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Connection wire dimensions:

ELECTRICITY

The right wiring

Having the right wiring is crucial for safety and efficiency. Incorrect diameters can

lead to overheated cables and cause a fire. This is not just theory; vessels and RV’s

are lost every year due to onboard fires that are often caused by faulty wiring.

As well as being safer, a proper cable thickness also ensures that your battery

charger and inverter perform to their best. Using thinner cables than recommen-

ded between the battery charger and inverter and battery (set) could lead to excess

voltage loss through the cables, resulting in an excessively low charge voltage on the

battery terminals. This in turn means the batteries are insufficiently charged, which

has a negative impact on their lifespan. Using thinner cables than recommended

for the inverter will prevent you from using the maximum capacity of the batteries.

In this case the high (cable) losses cause the DC input voltage of the inverter to be

(much) lower than the actual battery voltage, which makes the inverter switch off

too soon and not use the full battery capacity. This is why people often use thicker

cables than required.

As lower voltages also involve higher

currents, it is even more important to use

the correct cable thickness.

The current (A) is higher because direct

current with 12 V or 24 V is lower than

alternating current with 230 V while the

(required) power stays the same.

As a result the current will increase as

P = V x I.

The rule of thumb below can be used:

n

For 12 or 24 V DC systems, 3 amps

power per 1 mm² cable diameter

applies.

n

For 230/120 V AC systems, 6 amps

power per 1 mm² cable diameter

applies.

Generating

electrical power

There are various ways to

generate power:

n

With an onboard petrol or diesel

generator (usually AC, also

available in DC).

n

By the alternator(s) on the main

engine.

n

Grid (AC).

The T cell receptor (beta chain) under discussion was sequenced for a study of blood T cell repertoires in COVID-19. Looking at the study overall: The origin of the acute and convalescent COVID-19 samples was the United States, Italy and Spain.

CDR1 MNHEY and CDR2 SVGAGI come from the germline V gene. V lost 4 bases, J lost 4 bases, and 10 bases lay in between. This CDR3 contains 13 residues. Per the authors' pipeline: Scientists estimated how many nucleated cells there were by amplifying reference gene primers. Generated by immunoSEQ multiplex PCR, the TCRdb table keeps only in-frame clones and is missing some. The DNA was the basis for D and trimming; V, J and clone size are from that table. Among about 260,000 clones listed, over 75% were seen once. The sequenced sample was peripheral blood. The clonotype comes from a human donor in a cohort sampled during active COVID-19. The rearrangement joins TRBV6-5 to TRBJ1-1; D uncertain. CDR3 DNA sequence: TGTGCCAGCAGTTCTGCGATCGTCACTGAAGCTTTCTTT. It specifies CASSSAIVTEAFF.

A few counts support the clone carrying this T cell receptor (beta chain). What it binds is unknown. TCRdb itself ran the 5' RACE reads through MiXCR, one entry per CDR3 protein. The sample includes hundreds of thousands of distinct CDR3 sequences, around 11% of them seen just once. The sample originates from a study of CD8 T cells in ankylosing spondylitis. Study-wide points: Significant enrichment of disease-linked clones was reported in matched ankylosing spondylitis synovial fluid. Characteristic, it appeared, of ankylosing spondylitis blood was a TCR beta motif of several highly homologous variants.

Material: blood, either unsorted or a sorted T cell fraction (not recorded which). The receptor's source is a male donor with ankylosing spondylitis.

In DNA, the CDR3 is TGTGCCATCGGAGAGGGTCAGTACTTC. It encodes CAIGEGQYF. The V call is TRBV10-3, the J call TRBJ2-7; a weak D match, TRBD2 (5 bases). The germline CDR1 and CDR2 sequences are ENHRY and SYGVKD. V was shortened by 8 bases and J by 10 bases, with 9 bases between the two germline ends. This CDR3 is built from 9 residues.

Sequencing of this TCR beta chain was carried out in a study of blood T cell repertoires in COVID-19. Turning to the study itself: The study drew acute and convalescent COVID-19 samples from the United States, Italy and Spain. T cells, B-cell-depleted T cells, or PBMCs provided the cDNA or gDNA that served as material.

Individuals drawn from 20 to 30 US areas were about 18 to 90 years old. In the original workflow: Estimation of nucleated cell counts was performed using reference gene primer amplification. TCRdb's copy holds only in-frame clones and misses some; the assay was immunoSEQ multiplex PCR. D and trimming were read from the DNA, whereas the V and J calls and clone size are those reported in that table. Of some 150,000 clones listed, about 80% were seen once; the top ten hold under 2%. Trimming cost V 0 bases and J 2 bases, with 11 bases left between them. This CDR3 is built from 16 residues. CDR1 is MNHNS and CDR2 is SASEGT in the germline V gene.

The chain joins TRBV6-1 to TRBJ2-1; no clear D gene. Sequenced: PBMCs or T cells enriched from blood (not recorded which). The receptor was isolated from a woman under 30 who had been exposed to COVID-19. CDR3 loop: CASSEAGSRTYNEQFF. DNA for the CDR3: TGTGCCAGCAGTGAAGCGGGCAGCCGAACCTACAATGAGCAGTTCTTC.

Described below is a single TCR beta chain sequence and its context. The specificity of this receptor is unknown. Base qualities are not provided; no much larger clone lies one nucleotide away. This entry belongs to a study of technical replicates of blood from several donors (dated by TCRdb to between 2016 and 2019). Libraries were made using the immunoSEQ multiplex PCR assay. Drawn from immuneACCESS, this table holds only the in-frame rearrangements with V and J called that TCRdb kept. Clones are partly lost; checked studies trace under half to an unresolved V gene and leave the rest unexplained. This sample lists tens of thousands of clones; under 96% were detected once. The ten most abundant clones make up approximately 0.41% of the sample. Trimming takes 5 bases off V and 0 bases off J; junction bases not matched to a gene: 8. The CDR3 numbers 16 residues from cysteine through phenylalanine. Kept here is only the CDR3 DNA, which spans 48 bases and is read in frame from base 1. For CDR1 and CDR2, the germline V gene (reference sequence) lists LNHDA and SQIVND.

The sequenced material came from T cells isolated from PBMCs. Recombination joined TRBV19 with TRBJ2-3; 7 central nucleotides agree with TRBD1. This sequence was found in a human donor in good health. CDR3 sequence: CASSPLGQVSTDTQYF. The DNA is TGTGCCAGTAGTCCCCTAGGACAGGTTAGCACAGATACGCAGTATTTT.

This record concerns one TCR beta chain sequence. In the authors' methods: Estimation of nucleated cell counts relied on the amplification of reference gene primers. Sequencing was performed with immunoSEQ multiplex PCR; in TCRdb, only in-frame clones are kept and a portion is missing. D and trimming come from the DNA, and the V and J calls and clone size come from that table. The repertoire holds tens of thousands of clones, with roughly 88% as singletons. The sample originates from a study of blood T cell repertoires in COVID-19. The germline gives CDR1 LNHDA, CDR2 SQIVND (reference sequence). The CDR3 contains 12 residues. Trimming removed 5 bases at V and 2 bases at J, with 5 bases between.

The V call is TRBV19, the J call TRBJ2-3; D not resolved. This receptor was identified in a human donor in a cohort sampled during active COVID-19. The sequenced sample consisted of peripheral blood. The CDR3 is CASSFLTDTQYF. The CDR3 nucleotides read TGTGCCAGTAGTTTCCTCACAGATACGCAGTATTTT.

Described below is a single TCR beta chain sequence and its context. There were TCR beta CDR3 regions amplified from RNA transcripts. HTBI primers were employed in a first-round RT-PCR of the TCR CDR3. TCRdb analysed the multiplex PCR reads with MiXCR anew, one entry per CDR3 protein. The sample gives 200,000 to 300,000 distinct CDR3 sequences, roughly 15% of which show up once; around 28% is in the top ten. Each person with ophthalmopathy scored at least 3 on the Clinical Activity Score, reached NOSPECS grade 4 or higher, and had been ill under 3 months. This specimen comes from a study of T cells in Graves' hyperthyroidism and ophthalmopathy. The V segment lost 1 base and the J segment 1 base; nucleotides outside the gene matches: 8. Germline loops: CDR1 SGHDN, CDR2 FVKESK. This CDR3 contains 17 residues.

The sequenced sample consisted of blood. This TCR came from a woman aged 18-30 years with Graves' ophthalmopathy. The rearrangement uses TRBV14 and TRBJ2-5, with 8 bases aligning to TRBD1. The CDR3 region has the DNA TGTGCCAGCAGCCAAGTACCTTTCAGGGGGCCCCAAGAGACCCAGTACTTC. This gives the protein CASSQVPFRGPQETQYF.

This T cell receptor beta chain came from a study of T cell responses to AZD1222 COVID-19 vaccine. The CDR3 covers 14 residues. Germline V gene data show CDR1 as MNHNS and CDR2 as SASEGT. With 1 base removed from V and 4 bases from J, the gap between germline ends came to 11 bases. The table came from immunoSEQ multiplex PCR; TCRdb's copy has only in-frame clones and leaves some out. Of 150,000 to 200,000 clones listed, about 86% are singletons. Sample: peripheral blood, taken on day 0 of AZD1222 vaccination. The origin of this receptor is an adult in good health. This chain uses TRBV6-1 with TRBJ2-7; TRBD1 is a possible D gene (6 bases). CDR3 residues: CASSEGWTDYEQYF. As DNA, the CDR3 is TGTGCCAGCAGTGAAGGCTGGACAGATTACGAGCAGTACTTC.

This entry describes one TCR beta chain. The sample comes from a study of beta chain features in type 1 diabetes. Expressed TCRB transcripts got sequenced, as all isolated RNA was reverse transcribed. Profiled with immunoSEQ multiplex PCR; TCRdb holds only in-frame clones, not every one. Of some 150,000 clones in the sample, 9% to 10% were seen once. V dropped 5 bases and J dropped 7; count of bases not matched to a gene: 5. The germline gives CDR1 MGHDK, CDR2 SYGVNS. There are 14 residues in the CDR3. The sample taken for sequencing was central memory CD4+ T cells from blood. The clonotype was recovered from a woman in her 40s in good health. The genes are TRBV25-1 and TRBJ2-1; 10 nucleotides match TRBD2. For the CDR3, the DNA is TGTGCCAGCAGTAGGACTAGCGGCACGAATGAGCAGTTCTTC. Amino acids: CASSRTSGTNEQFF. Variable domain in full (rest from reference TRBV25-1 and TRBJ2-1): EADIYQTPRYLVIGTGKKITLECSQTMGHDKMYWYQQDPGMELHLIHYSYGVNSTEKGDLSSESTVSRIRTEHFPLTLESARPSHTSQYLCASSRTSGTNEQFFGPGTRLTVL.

n

Solar panels (DC).

n

Wind generator (AC or DC).

Conversion

Generated energy can be used

immediately or stored in the

batteries using a battery charger.

A battery charger converts the AC

voltage into DC voltage. An inverter

usually converts a low DC voltage

of 12/24 volt into an AC voltage of

230/120 volt, 50 or 60 Hz.

You may also encounter DC-DC

converters; these devices convert

DC voltage into another DC voltage,

for instance 24 V from a battery

to 12 V to power your navigation

equipment.

Please note:

Designing a complete electrical

system requires detailed knowledge,

experience and information

(the subject has filled entire

encyclopaedias!). The specialised

Mastervolt dealers are at your

disposal.

Conductor

diameter

(mm

2

)

Current acc. to

rule of thumb

DC

Current acc. to

rule of thumb

AC

American

Wire Gauge

AWG

0.5

1.5 - 2 A

3 - 4 A

20

0.75

2 - 3 A

4 - 6 A

18

1

3 - 4 A

6 - 8 A

17

1.5

4 .5 - 6 A

9 - 12 A

15

2.5

7.5 - 10 A

15 - 20 A

13

4

12 - 16 A

24 - 32 A

11

6

18 - 24 A

36 - 48 A

9

10

30 - 40 A

60 - 80 A

7

16

48 - 64 A

96 - 128 A

5

25

75 - 100 A

-

3

35

105 - 140 A

-

2

50

150 - 200 A

-

0

70

210 - 280 A

-

2/0

95

285 - 380 A

-

4/0

Example:

If a battery or battery charger provides an expected current of 75 amps,

you require a cable of at least 25 mm².

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